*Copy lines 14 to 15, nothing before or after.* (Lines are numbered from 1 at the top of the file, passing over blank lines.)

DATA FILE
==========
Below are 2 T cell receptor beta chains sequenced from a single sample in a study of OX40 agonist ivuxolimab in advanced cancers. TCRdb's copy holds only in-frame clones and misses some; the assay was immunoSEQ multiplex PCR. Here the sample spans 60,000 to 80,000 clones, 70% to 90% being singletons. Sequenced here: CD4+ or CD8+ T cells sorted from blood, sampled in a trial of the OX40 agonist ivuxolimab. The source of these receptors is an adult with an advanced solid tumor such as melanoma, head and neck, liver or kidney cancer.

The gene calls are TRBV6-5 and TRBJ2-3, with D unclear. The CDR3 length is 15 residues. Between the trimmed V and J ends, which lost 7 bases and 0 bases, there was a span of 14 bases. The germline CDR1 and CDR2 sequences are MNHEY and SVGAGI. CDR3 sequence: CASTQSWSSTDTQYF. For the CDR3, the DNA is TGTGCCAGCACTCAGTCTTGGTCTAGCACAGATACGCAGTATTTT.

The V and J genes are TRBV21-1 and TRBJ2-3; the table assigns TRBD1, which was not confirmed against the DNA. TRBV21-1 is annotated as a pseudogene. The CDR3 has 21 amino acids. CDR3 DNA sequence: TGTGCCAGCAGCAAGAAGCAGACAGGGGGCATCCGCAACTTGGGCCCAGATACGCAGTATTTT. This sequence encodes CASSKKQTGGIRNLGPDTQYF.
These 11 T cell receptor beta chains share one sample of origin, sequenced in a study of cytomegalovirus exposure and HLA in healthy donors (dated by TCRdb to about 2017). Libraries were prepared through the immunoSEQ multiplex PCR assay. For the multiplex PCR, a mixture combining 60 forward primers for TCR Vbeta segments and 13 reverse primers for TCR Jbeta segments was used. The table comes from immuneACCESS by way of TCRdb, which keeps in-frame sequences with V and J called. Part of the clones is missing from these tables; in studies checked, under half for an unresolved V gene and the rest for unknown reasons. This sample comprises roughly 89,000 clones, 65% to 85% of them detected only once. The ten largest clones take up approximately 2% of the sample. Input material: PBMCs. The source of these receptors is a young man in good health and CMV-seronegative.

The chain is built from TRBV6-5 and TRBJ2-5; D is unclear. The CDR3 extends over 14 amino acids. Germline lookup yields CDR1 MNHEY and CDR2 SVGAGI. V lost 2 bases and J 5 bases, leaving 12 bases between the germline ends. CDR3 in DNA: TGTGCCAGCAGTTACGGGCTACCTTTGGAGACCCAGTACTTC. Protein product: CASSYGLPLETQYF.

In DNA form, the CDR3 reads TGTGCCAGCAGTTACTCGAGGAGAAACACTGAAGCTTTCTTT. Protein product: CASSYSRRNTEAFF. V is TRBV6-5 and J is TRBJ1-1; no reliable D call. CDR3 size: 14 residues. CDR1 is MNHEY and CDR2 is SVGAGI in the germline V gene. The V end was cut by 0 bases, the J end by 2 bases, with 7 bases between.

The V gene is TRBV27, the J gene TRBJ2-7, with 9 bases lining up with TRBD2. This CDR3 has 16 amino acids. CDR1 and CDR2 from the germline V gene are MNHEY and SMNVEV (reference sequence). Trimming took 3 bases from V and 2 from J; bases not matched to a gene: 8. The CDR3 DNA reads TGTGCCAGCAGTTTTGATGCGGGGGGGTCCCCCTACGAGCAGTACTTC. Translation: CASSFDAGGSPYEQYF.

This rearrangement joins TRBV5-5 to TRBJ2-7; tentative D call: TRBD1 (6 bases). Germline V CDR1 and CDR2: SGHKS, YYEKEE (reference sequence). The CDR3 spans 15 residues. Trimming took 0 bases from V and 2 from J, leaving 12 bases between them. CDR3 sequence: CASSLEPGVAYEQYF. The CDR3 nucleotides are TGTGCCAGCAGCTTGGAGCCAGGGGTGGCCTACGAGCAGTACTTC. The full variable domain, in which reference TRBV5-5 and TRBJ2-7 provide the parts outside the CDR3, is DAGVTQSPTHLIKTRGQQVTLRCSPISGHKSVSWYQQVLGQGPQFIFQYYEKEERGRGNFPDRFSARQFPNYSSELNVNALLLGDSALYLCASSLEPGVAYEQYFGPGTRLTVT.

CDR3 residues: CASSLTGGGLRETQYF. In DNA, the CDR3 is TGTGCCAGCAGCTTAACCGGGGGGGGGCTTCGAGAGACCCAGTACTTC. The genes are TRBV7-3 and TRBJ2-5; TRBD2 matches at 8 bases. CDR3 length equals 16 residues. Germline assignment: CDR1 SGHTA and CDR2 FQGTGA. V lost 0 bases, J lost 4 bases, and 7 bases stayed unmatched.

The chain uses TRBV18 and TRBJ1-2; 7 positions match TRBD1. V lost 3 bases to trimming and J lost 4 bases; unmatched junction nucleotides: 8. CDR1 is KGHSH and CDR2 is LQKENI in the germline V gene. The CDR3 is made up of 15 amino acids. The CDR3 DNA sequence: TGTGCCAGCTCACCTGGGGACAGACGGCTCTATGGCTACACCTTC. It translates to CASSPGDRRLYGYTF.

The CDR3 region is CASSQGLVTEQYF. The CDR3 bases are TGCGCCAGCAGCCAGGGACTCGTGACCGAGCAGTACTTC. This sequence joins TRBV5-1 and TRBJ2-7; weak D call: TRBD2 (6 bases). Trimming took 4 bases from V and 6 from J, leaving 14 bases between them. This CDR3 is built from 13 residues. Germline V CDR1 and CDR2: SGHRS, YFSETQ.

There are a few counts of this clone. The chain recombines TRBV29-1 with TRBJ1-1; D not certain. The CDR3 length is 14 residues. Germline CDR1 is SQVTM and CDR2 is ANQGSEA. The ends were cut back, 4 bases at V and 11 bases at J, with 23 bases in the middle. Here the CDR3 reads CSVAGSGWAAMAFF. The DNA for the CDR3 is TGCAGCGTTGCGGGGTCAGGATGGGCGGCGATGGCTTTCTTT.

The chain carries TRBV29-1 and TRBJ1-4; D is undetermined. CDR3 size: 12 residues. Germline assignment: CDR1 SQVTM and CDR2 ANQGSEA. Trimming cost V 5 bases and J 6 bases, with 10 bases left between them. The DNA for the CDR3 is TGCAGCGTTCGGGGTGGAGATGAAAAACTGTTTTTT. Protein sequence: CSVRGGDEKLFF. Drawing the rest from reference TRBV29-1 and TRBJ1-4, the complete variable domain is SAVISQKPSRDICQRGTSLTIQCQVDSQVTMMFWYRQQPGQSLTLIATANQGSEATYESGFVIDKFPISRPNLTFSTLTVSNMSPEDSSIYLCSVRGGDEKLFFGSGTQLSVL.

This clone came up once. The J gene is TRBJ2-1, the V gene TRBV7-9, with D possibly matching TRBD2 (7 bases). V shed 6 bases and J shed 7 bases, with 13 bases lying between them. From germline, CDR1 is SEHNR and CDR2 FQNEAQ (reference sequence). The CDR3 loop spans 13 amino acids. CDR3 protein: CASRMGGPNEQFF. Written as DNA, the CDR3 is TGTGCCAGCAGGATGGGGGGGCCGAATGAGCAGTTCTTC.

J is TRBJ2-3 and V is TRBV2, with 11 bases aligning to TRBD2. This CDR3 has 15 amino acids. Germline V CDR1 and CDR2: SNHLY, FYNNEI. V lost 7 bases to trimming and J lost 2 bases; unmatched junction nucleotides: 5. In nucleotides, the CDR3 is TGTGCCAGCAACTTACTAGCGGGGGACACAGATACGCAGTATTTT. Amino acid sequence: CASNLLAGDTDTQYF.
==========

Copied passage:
This clone came up once. The J gene is TRBJ2-1, the V gene TRBV7-9, with D possibly matching TRBD2 (7 bases). V shed 6 bases and J shed 7 bases, with 13 bases lying between them. From germline, CDR1 is SEHNR and CDR2 FQNEAQ (reference sequence). The CDR3 loop spans 13 amino acids. CDR3 protein: CASRMGGPNEQFF. Written as DNA, the CDR3 is TGTGCCAGCAGGATGGGGGGGCCGAATGAGCAGTTCTTC.

J is TRBJ2-3 and V is TRBV2, with 11 bases aligning to TRBD2. This CDR3 has 15 amino acids. Germline V CDR1 and CDR2: SNHLY, FYNNEI. V lost 7 bases to trimming and J lost 2 bases; unmatched junction nucleotides: 5. In nucleotides, the CDR3 is TGTGCCAGCAACTTACTAGCGGGGGACACAGATACGCAGTATTTT. Amino acid sequence: CASNLLAGDTDTQYF.